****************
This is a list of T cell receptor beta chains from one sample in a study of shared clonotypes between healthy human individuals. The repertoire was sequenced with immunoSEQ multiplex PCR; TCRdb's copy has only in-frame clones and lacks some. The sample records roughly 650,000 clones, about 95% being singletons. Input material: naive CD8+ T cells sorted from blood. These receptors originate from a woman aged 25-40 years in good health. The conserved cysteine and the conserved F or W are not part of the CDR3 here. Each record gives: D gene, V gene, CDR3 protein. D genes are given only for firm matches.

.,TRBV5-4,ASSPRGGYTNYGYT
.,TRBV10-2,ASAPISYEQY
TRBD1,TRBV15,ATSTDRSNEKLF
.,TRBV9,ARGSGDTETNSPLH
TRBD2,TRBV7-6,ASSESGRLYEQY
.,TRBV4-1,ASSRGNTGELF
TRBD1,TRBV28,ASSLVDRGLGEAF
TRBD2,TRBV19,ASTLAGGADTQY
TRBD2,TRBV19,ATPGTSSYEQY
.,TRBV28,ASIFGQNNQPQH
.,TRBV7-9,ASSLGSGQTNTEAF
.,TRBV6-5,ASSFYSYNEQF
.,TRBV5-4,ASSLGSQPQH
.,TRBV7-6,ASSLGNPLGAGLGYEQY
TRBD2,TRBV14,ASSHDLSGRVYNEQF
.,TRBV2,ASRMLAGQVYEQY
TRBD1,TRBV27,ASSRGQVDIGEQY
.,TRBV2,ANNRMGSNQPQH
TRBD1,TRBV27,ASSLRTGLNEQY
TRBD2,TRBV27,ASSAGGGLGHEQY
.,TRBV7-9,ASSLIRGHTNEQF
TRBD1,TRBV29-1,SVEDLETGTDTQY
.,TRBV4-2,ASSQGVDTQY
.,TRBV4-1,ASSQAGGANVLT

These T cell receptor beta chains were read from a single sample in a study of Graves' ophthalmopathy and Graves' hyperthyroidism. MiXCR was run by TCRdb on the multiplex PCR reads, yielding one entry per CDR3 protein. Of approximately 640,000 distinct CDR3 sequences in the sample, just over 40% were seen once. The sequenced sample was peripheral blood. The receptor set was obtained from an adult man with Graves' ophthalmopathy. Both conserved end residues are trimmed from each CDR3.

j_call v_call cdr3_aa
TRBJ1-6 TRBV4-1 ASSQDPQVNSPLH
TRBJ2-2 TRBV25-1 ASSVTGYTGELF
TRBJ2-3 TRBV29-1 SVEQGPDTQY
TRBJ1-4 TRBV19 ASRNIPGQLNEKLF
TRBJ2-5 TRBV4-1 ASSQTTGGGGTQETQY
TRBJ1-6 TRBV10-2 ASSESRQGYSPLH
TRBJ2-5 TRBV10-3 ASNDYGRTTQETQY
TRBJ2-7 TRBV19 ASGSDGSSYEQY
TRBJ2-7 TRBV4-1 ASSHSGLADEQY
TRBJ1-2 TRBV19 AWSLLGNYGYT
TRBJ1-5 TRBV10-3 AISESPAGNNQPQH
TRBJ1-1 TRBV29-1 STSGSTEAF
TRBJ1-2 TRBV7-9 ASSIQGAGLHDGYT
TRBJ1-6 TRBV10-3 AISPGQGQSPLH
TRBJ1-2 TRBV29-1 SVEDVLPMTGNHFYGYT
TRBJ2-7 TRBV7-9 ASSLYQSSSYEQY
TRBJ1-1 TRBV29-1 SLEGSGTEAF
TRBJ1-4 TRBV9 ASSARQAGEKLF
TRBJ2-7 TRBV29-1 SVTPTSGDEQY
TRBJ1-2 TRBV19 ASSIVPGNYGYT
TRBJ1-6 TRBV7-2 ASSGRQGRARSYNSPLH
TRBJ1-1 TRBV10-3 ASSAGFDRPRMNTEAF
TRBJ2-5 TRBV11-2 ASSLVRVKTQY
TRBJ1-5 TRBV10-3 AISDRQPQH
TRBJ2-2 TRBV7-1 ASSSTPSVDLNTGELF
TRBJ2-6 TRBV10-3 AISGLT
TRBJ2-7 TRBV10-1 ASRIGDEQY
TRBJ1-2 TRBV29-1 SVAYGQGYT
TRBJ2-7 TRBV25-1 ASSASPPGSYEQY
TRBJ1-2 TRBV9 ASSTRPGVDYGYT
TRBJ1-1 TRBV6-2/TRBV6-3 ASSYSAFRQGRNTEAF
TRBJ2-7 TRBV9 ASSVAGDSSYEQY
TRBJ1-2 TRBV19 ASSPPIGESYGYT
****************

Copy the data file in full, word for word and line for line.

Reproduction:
This is a list of T cell receptor beta chains from one sample in a study of shared clonotypes between healthy human individuals. The repertoire was sequenced with immunoSEQ multiplex PCR; TCRdb's copy has only in-frame clones and lacks some. The sample records roughly 650,000 clones, about 95% being singletons. Input material: naive CD8+ T cells sorted from blood. These receptors originate from a woman aged 25-40 years in good health. The conserved cysteine and the conserved F or W are not part of the CDR3 here. Each record gives: D gene, V gene, CDR3 protein. D genes are given only for firm matches.

.,TRBV5-4,ASSPRGGYTNYGYT
.,TRBV10-2,ASAPISYEQY
TRBD1,TRBV15,ATSTDRSNEKLF
.,TRBV9,ARGSGDTETNSPLH
TRBD2,TRBV7-6,ASSESGRLYEQY
.,TRBV4-1,ASSRGNTGELF
TRBD1,TRBV28,ASSLVDRGLGEAF
TRBD2,TRBV19,ASTLAGGADTQY
TRBD2,TRBV19,ATPGTSSYEQY
.,TRBV28,ASIFGQNNQPQH
.,TRBV7-9,ASSLGSGQTNTEAF
.,TRBV6-5,ASSFYSYNEQF
.,TRBV5-4,ASSLGSQPQH
.,TRBV7-6,ASSLGNPLGAGLGYEQY
TRBD2,TRBV14,ASSHDLSGRVYNEQF
.,TRBV2,ASRMLAGQVYEQY
TRBD1,TRBV27,ASSRGQVDIGEQY
.,TRBV2,ANNRMGSNQPQH
TRBD1,TRBV27,ASSLRTGLNEQY
TRBD2,TRBV27,ASSAGGGLGHEQY
.,TRBV7-9,ASSLIRGHTNEQF
TRBD1,TRBV29-1,SVEDLETGTDTQY
.,TRBV4-2,ASSQGVDTQY
.,TRBV4-1,ASSQAGGANVLT

These T cell receptor beta chains were read from a single sample in a study of Graves' ophthalmopathy and Graves' hyperthyroidism. MiXCR was run by TCRdb on the multiplex PCR reads, yielding one entry per CDR3 protein. Of approximately 640,000 distinct CDR3 sequences in the sample, just over 40% were seen once. The sequenced sample was peripheral blood. The receptor set was obtained from an adult man with Graves' ophthalmopathy. Both conserved end residues are trimmed from each CDR3.

j_call v_call cdr3_aa
TRBJ1-6 TRBV4-1 ASSQDPQVNSPLH
TRBJ2-2 TRBV25-1 ASSVTGYTGELF
TRBJ2-3 TRBV29-1 SVEQGPDTQY
TRBJ1-4 TRBV19 ASRNIPGQLNEKLF
TRBJ2-5 TRBV4-1 ASSQTTGGGGTQETQY
TRBJ1-6 TRBV10-2 ASSESRQGYSPLH
TRBJ2-5 TRBV10-3 ASNDYGRTTQETQY
TRBJ2-7 TRBV19 ASGSDGSSYEQY
TRBJ2-7 TRBV4-1 ASSHSGLADEQY
TRBJ1-2 TRBV19 AWSLLGNYGYT
TRBJ1-5 TRBV10-3 AISESPAGNNQPQH
TRBJ1-1 TRBV29-1 STSGSTEAF
TRBJ1-2 TRBV7-9 ASSIQGAGLHDGYT
TRBJ1-6 TRBV10-3 AISPGQGQSPLH
TRBJ1-2 TRBV29-1 SVEDVLPMTGNHFYGYT
TRBJ2-7 TRBV7-9 ASSLYQSSSYEQY
TRBJ1-1 TRBV29-1 SLEGSGTEAF
TRBJ1-4 TRBV9 ASSARQAGEKLF
TRBJ2-7 TRBV29-1 SVTPTSGDEQY
TRBJ1-2 TRBV19 ASSIVPGNYGYT
TRBJ1-6 TRBV7-2 ASSGRQGRARSYNSPLH
TRBJ1-1 TRBV10-3 ASSAGFDRPRMNTEAF
TRBJ2-5 TRBV11-2 ASSLVRVKTQY
TRBJ1-5 TRBV10-3 AISDRQPQH
TRBJ2-2 TRBV7-1 ASSSTPSVDLNTGELF
TRBJ2-6 TRBV10-3 AISGLT
TRBJ2-7 TRBV10-1 ASRIGDEQY
TRBJ1-2 TRBV29-1 SVAYGQGYT
TRBJ2-7 TRBV25-1 ASSASPPGSYEQY
TRBJ1-2 TRBV9 ASSTRPGVDYGYT
TRBJ1-1 TRBV6-2/TRBV6-3 ASSYSAFRQGRNTEAF
TRBJ2-7 TRBV9 ASSVAGDSSYEQY
TRBJ1-2 TRBV19 ASSPPIGESYGYT